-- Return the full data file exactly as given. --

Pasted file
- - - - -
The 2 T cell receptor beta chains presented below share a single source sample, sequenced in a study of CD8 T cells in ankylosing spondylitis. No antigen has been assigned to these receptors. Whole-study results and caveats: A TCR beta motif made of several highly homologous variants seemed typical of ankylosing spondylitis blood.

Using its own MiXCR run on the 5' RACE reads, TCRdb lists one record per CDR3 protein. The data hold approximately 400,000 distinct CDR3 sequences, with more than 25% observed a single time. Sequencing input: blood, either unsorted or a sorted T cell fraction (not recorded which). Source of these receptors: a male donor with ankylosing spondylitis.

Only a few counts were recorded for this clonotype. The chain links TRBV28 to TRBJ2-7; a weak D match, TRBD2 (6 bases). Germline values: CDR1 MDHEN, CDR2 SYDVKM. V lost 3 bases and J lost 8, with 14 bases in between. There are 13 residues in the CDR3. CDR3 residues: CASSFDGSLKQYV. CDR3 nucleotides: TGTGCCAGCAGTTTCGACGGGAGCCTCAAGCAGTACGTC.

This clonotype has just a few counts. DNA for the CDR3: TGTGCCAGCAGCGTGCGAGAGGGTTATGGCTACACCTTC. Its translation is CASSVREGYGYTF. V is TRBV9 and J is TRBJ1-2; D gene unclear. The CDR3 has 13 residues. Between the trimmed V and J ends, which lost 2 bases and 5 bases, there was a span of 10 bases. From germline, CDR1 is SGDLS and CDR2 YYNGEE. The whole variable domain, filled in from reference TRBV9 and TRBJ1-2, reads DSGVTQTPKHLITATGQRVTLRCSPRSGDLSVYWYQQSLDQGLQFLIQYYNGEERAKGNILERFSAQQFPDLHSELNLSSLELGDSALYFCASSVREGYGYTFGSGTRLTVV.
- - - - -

The 2 T cell receptor beta chains presented below share a single source sample, sequenced in a study of CD8 T cells in ankylosing spondylitis. No antigen has been assigned to these receptors. Whole-study results and caveats: A TCR beta motif made of several highly homologous variants seemed typical of ankylosing spondylitis blood.

Using its own MiXCR run on the 5' RACE reads, TCRdb lists one record per CDR3 protein. The data hold approximately 400,000 distinct CDR3 sequences, with more than 25% observed a single time. Sequencing input: blood, either unsorted or a sorted T cell fraction (not recorded which). Source of these receptors: a male donor with ankylosing spondylitis.

Only a few counts were recorded for this clonotype. The chain links TRBV28 to TRBJ2-7; a weak D match, TRBD2 (6 bases). Germline values: CDR1 MDHEN, CDR2 SYDVKM. V lost 3 bases and J lost 8, with 14 bases in between. There are 13 residues in the CDR3. CDR3 residues: CASSFDGSLKQYV. CDR3 nucleotides: TGTGCCAGCAGTTTCGACGGGAGCCTCAAGCAGTACGTC.

This clonotype has just a few counts. DNA for the CDR3: TGTGCCAGCAGCGTGCGAGAGGGTTATGGCTACACCTTC. Its translation is CASSVREGYGYTF. V is TRBV9 and J is TRBJ1-2; D gene unclear. The CDR3 has 13 residues. Between the trimmed V and J ends, which lost 2 bases and 5 bases, there was a span of 10 bases. From germline, CDR1 is SGDLS and CDR2 YYNGEE. The whole variable domain, filled in from reference TRBV9 and TRBJ1-2, reads DSGVTQTPKHLITATGQRVTLRCSPRSGDLSVYWYQQSLDQGLQFLIQYYNGEERAKGNILERFSAQQFPDLHSELNLSSLELGDSALYFCASSVREGYGYTFGSGTRLTVV.